Amit Sidi’s neighbor couldn’t find a good falafel stand. The two were Israelis living in Silver Lake and the lack of easy-to-find falafel and hummus was becoming a problem. It was 2019, and Sidi was working in film production, but cooking “was always in the back of my head,” she says. “And then, it was probably a slow month or whatnot, but I thought, ‘Why don’t I just do it?’” Sidi had never opened a pop-up or cooked professionally before, but, as she explains, her dream was to open a falafel shop that is “affordable, healthy, fresh, and for everybody.”
After introductions through friends, Sidi connected with Sarah Bessade, owner of Loupiotte Kitchen in Los Feliz, who offered her space. “That was less than six months after they opened,” Sidi says. She took the offer and in July 2019 ran a pop-up serving her homemade tri-colored falafel, sabich (a pita with eggplant, chopped salad, and tahini), and malabi milk pudding for dessert. “It was completely nuts,” she says of that first night. “Then I did another one the following month, and it was even crazier. After that, I was like, I do not want to go back” to film production. B’ivrit was born.
Over the next few years, Sidi would come into her own as a chef, and B’ivrit (Hebrew for “in Hebrew”) grew into regular pop-ups at Jewel and 4100 Bar in Silver Lake, as well as at Smorgasburg in Downtown’s Arts District. Now, four years and one pandemic later, B’ivrit has found its permanent home along a quickly developing stretch of Cypress Park.
As B’ivrit has expanded, Sidi made the conscious decision to go vegan with the menu. “Starting off a business and benefiting from [animal] suffering or something that’s not sustainable for the environment, I didn’t want to partake in that,” she says. But how do you turn street food that centers around meat (think shawarma and arayes) into enjoyable plant-based versions that don’t distract from the experience?
“I was reverse engineering the experience of shawarma, asking ‘What is it?’” Sidi says. “To me, it’s the seasoning, the bread, the fat, the relationship inside — what goes on inside the pita. When you eat shawarma and you get to the end of it, that’s the essence of the whole meal.” She tested coconut meat and other vegan options to replace the shawarma itself (usually lamb, or a mix of lamb and beef). None worked. When she tried cauliflower, Sidi says, “On the first try, it was like, ‘Boom, we found it.’” The result is as flavorful and filling as traditional shawarma.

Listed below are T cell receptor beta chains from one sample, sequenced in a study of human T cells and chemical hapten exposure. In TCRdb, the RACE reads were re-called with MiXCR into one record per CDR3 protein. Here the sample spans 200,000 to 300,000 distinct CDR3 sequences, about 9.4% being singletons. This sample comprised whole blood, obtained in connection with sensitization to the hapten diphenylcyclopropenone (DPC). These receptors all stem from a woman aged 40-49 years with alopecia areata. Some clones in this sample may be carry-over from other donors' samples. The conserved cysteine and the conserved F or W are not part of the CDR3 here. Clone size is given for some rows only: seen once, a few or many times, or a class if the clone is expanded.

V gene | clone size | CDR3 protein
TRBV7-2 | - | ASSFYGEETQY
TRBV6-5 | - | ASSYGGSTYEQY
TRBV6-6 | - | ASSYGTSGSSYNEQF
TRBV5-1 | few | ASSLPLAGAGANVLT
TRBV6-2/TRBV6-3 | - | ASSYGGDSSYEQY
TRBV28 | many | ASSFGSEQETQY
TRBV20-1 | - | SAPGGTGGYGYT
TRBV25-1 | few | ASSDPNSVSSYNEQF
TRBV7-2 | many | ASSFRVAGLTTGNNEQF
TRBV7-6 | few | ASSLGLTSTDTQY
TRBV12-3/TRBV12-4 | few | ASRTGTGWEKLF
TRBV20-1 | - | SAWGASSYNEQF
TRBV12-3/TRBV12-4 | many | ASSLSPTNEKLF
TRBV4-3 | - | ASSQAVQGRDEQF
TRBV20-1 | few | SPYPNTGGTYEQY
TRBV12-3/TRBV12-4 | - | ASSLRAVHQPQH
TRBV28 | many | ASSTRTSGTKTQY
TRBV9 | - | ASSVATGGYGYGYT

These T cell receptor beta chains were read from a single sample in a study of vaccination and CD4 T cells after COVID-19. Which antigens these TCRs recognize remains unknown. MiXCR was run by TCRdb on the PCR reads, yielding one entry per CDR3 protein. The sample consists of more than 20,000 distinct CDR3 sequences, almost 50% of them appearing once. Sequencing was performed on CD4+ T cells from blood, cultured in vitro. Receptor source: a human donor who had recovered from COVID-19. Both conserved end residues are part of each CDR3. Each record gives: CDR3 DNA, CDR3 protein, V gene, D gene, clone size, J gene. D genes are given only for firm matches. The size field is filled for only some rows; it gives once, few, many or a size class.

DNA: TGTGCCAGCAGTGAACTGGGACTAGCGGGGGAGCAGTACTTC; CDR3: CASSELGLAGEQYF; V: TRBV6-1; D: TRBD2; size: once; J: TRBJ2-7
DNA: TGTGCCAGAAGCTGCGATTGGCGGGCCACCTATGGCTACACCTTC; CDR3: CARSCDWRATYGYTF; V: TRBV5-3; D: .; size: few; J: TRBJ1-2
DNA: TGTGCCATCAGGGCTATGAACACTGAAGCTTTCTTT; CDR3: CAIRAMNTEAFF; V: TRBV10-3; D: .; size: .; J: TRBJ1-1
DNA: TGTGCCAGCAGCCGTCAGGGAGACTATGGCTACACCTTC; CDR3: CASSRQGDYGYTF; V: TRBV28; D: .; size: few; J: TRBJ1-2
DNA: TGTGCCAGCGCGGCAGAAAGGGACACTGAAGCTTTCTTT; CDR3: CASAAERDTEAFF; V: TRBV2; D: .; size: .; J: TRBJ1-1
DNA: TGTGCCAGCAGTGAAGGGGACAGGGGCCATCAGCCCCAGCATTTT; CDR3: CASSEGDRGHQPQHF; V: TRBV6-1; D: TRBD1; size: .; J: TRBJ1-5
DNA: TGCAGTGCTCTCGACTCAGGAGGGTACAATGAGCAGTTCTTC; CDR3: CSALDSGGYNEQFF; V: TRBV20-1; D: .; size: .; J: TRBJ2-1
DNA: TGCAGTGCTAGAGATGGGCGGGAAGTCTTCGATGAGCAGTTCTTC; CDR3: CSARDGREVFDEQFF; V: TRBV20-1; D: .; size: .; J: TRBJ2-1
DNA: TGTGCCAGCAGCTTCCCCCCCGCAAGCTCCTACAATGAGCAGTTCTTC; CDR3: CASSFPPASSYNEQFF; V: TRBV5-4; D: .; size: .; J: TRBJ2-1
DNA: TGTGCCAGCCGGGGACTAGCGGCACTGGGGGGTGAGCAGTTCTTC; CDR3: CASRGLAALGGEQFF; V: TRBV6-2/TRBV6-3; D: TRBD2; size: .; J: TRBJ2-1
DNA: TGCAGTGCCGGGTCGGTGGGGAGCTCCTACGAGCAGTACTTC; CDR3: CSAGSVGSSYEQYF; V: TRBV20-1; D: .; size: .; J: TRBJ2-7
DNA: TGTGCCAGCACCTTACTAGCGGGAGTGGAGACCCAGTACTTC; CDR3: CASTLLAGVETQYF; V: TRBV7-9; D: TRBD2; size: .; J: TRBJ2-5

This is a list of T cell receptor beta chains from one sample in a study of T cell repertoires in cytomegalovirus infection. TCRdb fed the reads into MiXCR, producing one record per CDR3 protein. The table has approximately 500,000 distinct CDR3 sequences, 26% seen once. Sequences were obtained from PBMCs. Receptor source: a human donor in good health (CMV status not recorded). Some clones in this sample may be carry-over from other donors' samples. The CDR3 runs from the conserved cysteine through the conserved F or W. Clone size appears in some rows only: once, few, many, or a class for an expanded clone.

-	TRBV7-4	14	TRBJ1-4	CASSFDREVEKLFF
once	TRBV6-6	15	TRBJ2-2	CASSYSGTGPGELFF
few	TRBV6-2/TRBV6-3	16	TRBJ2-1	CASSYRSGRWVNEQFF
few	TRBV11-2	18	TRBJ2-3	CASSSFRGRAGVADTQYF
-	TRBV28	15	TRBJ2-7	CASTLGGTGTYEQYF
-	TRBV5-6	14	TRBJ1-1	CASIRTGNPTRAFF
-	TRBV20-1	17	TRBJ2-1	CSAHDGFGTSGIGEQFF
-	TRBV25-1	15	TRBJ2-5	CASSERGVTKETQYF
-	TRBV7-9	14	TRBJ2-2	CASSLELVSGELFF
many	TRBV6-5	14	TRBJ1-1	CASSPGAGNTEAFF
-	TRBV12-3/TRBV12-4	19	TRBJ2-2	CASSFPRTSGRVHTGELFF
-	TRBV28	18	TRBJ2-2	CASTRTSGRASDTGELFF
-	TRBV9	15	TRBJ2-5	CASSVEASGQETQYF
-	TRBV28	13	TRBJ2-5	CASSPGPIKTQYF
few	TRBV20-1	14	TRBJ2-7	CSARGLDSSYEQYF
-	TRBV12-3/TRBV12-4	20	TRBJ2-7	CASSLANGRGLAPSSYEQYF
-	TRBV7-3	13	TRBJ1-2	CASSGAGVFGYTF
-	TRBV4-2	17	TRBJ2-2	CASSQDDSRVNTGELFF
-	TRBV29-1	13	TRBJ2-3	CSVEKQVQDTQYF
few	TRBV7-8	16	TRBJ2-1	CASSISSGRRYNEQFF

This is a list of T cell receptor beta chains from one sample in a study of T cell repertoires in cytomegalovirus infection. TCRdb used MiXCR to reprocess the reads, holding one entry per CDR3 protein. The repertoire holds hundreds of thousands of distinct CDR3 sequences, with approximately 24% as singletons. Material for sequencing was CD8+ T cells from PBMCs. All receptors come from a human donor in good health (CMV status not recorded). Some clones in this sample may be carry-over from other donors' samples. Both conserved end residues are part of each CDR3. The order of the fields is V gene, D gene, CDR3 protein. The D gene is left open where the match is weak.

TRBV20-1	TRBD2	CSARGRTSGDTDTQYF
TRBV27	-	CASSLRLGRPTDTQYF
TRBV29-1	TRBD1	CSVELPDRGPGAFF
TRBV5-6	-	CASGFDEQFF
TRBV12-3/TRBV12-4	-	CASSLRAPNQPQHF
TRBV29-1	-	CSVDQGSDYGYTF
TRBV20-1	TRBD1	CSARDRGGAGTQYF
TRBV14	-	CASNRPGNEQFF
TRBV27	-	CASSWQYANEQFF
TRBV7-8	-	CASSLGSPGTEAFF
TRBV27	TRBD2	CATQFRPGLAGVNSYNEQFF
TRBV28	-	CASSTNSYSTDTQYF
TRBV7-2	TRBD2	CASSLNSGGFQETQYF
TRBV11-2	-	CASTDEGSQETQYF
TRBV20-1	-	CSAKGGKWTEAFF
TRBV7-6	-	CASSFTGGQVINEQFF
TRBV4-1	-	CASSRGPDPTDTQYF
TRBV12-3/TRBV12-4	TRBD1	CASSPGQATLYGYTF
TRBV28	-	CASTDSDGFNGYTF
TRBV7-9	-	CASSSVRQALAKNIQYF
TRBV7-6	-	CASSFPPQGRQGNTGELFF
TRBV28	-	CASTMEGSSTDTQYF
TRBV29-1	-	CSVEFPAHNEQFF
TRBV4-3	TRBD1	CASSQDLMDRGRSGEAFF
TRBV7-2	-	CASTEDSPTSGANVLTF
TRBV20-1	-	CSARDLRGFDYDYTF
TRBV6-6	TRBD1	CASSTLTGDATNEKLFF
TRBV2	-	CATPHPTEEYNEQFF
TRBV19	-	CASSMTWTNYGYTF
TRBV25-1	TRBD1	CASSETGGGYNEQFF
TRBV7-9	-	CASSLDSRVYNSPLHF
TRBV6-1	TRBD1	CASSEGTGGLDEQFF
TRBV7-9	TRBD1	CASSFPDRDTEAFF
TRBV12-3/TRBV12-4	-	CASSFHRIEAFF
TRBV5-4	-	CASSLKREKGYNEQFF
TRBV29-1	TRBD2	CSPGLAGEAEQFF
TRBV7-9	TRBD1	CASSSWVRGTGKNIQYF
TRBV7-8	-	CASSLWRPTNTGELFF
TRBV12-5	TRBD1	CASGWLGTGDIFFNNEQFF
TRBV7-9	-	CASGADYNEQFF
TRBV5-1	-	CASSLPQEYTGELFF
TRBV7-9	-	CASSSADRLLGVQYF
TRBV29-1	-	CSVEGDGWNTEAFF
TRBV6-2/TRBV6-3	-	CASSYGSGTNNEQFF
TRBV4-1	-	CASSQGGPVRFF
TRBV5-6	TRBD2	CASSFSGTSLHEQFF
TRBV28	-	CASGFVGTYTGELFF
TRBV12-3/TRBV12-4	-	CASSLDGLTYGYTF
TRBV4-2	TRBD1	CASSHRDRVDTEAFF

For her arayes (meat-stuffed pitas), Sidi blends black lentils and eggplant with mushrooms and onions to replicate the texture and the flavor of meat, then punches it up with parsley and her own blend of spices. For the knafeh, she swaps in coconut cream for the sweet dairy filling and tops it with pistachio.
In the Cypress Park space, Sidi has built a cozy outdoor patio lined with wood planks that feels more like a street food stall along the beaches of Tel Aviv than something in the heart of LA. She often reflects on how the last four years have unfolded since she left film production. “Right now, I can’t imagine doing something else,” she says. “My job is to cook, you know? It’s crazy to me because I love doing it. I’ll go home and I’ll cook too. I’ll have friends over and I’ll make them dinner, and they’re like, ‘You shouldn’t be cooking. You’re off.’”
With B’ivrit opening on Friday, October 13, Sidi’s dream has come to life. Does she ever stop and acknowledge to herself what she’s achieved? “Yes,” Sidi says with a laugh. “It was weird how it happened: I was doing the pop-up one day and said ‘Okay, this is me. This makes sense.’”
B’ivrit is located at 1173 1/2 Cypress Avenue, Los Angeles, CA 90065, in Cypress Park. Current hours are Friday through Sunday 11 a.m. to 9 p.m., with plans to expand hours to Wednesday and Thursday in the future.